Published twice a year (Spring and Fall issues), spot magazine features award-winning commentary on photography and photo-based art exhibitions in Texas, the United States, and abroad.

spot is mailed to individual and institutional members of Houston Center for Photography, libraries, and distributed free to colleague institutions for an average readership of 5,500 people.

Readers of spot include art collectors, curators, gallery owners, artists, photographers, art-enthusiasts, students, and professionals. spot has been redesigned in 2011 in celebration of HCP's 30th Anniversary. Published unremittingly since 1982, spot's archive is one of the few sources preserving the history of the early regional photography scene.

Spring 2018 Issue

Three Parts:


David and I met when I was a student at Massachusetts College of Art in 2004. Years later, I went to his lectures in Provincetown hoping to reconnect. In the summer of 2010, he asked me to assist on one of his shoots photographing a young man in a parking lot. David made a picture of Eric Bryant that day. He and I fell in love. Eric and I have been together from that moment. David went on to make his project The Tale is True in our home and helped with the cleanup. Since then, David has become part of our history, our family, and the seaside place we love so much. His exhibition, Chosen Family, opens at Houston Center for Photography on May 11, 2018.

David Hilliard, Rock Bottom, 2008, courtesy of the artist.

Leah Dyjak (LD): We have known each other a long time in many roles, first as student/teacher, then as photographer/assistant, and now as dear friends and chosen family. I was very struck by something an old friend of yours shared with me. He said that you have a habit of arranging everyday things to make them look extraordinary. I hear you can make anything look good. This habit seems to carry into your photographs. Can you tell us a little bit about your background? Are you really always setting the stage, if you will? Is there room for collaboration in your picture making, or are you steering the ship most times?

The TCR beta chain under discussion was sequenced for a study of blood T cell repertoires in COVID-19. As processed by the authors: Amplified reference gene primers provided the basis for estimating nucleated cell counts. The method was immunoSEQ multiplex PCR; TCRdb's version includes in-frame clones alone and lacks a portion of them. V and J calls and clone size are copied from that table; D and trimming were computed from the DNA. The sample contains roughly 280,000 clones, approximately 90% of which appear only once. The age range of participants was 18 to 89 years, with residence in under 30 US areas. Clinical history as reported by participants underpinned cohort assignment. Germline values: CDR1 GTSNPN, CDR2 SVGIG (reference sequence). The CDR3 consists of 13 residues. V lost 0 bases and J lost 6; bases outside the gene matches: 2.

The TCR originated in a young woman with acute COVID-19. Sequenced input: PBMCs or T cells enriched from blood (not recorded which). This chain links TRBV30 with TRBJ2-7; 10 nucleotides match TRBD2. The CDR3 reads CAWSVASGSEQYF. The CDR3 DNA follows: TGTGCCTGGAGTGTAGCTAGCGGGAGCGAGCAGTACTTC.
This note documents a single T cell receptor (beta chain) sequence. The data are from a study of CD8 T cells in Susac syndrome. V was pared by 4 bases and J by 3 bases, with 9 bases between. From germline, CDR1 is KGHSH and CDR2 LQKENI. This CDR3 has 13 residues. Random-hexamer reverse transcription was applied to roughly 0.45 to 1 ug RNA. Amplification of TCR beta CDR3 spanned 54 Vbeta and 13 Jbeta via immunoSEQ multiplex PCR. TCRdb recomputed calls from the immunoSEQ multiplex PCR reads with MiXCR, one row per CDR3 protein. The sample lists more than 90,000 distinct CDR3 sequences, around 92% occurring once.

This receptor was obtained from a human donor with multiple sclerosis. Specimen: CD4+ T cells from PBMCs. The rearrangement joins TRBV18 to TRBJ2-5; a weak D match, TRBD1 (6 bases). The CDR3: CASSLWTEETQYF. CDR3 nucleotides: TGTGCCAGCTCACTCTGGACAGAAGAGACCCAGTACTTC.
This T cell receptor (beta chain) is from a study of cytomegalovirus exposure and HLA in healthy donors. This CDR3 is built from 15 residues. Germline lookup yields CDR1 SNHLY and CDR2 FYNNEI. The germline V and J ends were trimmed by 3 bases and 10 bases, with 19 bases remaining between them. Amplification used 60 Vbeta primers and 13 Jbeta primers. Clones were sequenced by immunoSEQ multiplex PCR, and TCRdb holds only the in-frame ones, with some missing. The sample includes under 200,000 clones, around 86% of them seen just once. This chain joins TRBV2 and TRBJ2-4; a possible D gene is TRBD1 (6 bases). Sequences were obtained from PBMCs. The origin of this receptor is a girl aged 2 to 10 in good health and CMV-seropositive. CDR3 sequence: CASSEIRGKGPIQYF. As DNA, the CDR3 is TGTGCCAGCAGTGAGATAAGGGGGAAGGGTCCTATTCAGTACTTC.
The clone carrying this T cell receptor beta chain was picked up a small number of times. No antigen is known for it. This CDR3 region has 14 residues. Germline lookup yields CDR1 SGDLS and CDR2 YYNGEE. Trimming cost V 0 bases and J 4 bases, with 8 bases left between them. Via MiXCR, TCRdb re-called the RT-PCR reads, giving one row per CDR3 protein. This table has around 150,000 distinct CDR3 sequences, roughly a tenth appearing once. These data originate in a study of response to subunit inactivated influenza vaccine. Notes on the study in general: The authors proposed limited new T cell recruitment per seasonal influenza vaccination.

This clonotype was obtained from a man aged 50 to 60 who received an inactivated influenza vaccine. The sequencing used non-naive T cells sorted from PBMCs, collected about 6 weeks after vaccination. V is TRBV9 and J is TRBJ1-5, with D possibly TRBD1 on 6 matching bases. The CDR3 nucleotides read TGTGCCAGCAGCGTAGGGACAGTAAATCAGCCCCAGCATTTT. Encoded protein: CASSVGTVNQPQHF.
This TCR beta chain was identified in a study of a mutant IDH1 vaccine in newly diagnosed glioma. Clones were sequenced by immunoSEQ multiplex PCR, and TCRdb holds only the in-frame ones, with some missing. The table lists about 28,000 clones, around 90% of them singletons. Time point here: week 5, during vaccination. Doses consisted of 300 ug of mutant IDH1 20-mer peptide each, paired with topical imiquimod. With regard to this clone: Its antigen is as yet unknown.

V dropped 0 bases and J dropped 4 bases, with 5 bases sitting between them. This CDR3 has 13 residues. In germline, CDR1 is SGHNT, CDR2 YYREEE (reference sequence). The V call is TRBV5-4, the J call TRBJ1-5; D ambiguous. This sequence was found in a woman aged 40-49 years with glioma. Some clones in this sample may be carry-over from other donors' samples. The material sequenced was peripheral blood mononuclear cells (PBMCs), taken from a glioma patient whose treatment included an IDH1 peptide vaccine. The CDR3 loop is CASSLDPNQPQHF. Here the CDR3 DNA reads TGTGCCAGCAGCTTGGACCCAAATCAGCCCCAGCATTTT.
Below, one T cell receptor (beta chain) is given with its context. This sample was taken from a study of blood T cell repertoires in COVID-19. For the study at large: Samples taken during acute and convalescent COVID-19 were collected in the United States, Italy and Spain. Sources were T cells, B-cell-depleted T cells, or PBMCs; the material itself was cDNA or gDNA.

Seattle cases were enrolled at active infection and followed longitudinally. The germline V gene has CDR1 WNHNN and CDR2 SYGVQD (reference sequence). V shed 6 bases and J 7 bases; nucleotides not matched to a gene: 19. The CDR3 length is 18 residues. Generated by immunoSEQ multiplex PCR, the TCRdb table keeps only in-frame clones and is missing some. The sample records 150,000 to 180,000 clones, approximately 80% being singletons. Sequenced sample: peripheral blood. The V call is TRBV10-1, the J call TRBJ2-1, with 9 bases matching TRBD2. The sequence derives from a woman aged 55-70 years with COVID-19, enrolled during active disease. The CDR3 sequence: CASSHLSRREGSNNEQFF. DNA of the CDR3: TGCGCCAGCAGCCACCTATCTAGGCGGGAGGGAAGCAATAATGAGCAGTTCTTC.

David Hilliard (DH): It's a hundred percent true, and I would also turn it on you a little bit because I think we have this in common. We want life to imitate art. This is a good question because I grew up lower middle class, you know, kind of poor. I was surrounded by people whom you could say were often materialistic. My father always had his study set up a certain way with all his precious things around him and all the books that he wanted at his fingertips. There were snacks here and the cigars there. He used to call it his nerve center. Everything was curated, for both visuals and functionality. My mother on the other hand lived in a slightly upper-class, suburban place. She had her curio cabinets, everything matched. My grandfather had a bar in his basement. It was like this fantasy space. It was not just a home bar. It was made to look like a real bar that one might find in a public space. There was a sense of how things looked that mattered when I was growing up. I think this is what started my interest in the curation of space. But it’s also bigger than that; I loved how things looked in movies and theater, too.